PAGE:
The History Of The Getaway Car And Where It Started

By Jacob Shelton


1912 Stanley steam car. (Stephen Foskett/Wikimedia Commons)

Before the advent of the automobile, bank robbers, rustlers, and no-goodniks of all stripes fled the scenes of their crimes on horseback, but as cars became more affordable and readily available in the 20th century, the getaway car became a must-have accessory for the criminally employed. It's believed that the term entered the cultural lexicon in 1901, but figuring out who used the first getaway car and what crime they were committing is easier said than done.

The First Getaway Car

The first use of the phrase "getaway car" dates back to a robbery in Paris that took place on October 26, 1901, but there's no source for the claim, so it's hard to pinpoint its actual inception. It's even harder to track down the first time such a vehicle was used. If we're counting small potatoes incidents and not actual heists, it's possible the first getaway car was used in the 1860s, when Francis Curtis used his Curtis Steamer to drive away from a police officer following a noise complaint.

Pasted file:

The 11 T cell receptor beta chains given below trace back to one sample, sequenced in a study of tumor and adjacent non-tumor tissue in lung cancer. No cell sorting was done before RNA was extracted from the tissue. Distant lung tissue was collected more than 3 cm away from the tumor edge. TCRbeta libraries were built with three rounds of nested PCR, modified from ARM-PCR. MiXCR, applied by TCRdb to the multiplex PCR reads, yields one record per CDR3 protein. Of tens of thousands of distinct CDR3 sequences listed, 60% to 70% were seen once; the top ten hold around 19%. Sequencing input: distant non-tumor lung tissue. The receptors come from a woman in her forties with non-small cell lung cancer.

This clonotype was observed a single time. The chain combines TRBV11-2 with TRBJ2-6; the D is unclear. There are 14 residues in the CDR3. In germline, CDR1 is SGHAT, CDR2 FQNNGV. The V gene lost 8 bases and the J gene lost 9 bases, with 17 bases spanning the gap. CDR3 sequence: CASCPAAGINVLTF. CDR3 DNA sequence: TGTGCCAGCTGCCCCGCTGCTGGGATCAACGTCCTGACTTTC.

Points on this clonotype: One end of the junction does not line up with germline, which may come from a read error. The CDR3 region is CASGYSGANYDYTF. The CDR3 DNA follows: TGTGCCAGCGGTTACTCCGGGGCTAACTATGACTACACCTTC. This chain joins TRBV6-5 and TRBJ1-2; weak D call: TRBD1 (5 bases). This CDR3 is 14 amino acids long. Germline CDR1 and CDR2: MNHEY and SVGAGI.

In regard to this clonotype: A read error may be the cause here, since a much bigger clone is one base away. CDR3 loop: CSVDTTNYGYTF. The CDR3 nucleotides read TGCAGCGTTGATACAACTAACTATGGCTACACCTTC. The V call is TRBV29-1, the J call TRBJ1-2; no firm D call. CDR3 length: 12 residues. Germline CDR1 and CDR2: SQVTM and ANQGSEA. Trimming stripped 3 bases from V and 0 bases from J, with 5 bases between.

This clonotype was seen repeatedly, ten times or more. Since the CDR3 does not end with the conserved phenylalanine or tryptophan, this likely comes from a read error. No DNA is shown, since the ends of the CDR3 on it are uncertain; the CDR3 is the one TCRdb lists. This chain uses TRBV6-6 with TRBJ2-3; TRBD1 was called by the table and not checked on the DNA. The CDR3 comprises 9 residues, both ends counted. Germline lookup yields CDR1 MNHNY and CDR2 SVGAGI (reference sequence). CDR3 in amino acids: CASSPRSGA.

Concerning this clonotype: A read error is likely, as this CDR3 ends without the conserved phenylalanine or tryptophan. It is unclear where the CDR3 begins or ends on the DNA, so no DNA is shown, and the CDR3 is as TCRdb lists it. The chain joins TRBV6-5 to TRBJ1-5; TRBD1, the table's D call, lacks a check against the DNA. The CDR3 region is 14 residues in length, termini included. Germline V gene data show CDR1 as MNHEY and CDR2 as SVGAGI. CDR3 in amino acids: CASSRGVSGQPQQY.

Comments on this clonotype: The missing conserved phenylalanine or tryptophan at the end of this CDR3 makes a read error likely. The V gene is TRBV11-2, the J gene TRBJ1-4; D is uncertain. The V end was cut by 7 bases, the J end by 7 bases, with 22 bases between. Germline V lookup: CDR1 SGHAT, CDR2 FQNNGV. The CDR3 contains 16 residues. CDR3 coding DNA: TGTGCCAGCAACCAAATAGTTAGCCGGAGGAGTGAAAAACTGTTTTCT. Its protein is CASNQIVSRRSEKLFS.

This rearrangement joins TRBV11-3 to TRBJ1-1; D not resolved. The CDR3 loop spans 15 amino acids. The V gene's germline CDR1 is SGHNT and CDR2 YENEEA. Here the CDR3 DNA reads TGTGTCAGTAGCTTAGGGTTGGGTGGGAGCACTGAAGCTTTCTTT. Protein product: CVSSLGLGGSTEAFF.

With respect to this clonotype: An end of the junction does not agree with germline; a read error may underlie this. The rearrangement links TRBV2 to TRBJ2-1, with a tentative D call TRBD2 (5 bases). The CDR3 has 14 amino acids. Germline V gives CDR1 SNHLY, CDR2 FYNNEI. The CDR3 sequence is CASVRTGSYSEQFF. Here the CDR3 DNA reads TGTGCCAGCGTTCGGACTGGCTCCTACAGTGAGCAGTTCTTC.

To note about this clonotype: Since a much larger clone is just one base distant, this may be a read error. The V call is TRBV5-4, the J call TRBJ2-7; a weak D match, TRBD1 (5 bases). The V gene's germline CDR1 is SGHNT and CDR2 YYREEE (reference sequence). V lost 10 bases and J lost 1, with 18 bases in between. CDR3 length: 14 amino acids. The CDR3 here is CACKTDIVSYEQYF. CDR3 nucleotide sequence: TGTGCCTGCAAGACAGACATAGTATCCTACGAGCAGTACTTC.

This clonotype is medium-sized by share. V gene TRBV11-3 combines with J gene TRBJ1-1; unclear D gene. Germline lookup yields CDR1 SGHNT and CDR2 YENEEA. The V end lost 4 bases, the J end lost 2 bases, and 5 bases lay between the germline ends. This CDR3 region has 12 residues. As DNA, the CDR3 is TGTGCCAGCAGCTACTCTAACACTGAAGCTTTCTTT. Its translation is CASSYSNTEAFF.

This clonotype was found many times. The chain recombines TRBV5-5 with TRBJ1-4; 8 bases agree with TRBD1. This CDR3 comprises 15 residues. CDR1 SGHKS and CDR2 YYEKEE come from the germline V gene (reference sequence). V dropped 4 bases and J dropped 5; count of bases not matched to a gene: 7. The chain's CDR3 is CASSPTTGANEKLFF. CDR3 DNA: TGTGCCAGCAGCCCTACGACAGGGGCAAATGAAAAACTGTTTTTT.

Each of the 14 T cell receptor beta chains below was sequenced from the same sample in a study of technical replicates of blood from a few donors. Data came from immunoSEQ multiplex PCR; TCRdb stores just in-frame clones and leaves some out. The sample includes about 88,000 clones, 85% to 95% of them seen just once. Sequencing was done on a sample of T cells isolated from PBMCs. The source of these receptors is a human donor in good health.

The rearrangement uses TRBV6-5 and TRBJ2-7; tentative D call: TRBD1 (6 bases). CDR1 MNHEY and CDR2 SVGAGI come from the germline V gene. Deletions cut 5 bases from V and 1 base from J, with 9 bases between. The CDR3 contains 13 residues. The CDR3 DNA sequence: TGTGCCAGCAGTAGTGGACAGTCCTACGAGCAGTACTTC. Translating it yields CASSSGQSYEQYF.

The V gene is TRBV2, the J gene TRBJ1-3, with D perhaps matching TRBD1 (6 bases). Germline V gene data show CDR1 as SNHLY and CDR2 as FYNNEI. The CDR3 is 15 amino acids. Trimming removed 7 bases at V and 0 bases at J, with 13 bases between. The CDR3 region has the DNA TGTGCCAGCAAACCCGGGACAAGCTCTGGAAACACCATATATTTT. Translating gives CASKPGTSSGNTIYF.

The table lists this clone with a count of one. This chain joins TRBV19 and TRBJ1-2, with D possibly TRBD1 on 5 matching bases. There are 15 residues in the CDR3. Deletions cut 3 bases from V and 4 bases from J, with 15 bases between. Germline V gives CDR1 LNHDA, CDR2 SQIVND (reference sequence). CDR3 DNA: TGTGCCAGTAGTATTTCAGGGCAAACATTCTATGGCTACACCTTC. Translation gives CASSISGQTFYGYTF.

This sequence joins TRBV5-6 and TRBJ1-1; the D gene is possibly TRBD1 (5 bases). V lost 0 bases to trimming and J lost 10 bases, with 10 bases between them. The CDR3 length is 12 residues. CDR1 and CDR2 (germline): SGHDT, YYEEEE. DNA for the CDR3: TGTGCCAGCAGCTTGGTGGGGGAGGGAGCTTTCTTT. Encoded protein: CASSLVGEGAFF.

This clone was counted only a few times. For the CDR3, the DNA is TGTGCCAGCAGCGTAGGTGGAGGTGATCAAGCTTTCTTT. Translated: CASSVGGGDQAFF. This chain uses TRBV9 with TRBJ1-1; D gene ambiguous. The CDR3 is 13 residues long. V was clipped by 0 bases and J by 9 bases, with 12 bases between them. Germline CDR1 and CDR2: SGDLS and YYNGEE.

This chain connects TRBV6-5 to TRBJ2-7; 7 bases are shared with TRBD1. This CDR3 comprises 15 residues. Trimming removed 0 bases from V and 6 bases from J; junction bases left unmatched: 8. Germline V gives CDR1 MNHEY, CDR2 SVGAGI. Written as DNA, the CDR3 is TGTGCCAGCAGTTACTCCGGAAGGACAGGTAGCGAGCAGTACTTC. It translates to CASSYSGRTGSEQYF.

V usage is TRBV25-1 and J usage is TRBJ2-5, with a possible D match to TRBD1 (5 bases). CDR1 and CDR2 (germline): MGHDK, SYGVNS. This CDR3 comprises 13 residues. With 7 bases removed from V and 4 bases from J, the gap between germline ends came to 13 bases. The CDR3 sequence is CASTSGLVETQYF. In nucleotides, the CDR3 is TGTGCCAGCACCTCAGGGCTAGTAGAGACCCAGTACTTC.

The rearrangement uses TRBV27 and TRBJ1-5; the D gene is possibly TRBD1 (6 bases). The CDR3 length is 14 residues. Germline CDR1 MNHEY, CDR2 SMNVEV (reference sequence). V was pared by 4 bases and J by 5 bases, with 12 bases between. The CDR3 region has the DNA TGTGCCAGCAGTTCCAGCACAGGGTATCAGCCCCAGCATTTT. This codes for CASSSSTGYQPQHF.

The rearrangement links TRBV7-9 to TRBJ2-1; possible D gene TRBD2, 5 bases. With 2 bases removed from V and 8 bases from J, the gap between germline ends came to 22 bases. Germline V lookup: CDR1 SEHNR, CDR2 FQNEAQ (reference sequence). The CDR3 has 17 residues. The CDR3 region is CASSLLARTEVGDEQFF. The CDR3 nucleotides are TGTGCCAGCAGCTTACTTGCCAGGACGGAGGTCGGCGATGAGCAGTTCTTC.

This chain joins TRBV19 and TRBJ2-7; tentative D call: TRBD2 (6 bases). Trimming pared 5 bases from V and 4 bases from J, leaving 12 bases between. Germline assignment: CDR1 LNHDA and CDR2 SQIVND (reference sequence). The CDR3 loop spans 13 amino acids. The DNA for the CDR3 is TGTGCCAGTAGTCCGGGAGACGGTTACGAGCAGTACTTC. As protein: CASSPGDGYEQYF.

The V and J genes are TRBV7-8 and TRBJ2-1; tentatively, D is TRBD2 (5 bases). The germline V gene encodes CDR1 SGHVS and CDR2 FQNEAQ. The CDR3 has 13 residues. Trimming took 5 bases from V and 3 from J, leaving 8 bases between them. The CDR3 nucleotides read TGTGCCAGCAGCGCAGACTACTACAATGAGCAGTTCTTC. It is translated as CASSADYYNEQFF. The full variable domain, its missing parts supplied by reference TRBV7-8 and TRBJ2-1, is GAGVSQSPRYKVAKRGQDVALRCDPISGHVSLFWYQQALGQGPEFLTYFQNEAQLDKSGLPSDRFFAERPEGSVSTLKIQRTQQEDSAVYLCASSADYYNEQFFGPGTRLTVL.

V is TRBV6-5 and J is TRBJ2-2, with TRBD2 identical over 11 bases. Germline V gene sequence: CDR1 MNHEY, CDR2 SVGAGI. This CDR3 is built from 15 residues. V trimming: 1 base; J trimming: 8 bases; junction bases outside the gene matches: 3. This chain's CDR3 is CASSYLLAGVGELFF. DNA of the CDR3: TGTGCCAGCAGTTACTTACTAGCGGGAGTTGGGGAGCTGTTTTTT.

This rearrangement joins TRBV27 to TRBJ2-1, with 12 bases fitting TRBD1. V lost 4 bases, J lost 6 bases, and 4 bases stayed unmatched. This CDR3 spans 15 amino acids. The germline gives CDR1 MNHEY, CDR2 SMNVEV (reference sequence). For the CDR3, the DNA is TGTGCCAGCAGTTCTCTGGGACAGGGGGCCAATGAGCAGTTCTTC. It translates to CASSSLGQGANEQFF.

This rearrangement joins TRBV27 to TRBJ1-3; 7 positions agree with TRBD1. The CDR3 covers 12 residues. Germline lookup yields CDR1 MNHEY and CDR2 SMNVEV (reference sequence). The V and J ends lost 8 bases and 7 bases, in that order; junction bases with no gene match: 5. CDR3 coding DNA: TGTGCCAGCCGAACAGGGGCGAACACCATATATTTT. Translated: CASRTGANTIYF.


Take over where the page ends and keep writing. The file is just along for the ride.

In 1866, Curtis invented a steam engine that was meant to be used in firefighting, holding a 20-gallon water tank and 80-lb. coal box. Its five-horsepower engine could reach speeds of up to a whopping 25 miles per hour, and it was incredibly loud, so it certainly wasn't the stealthiest getaway. In fact, its noise was the reason the getaway was necessary. His neighbors filed noise complaints about Curtis testing his steam engine, but when the police arrived, Curtis just drove away.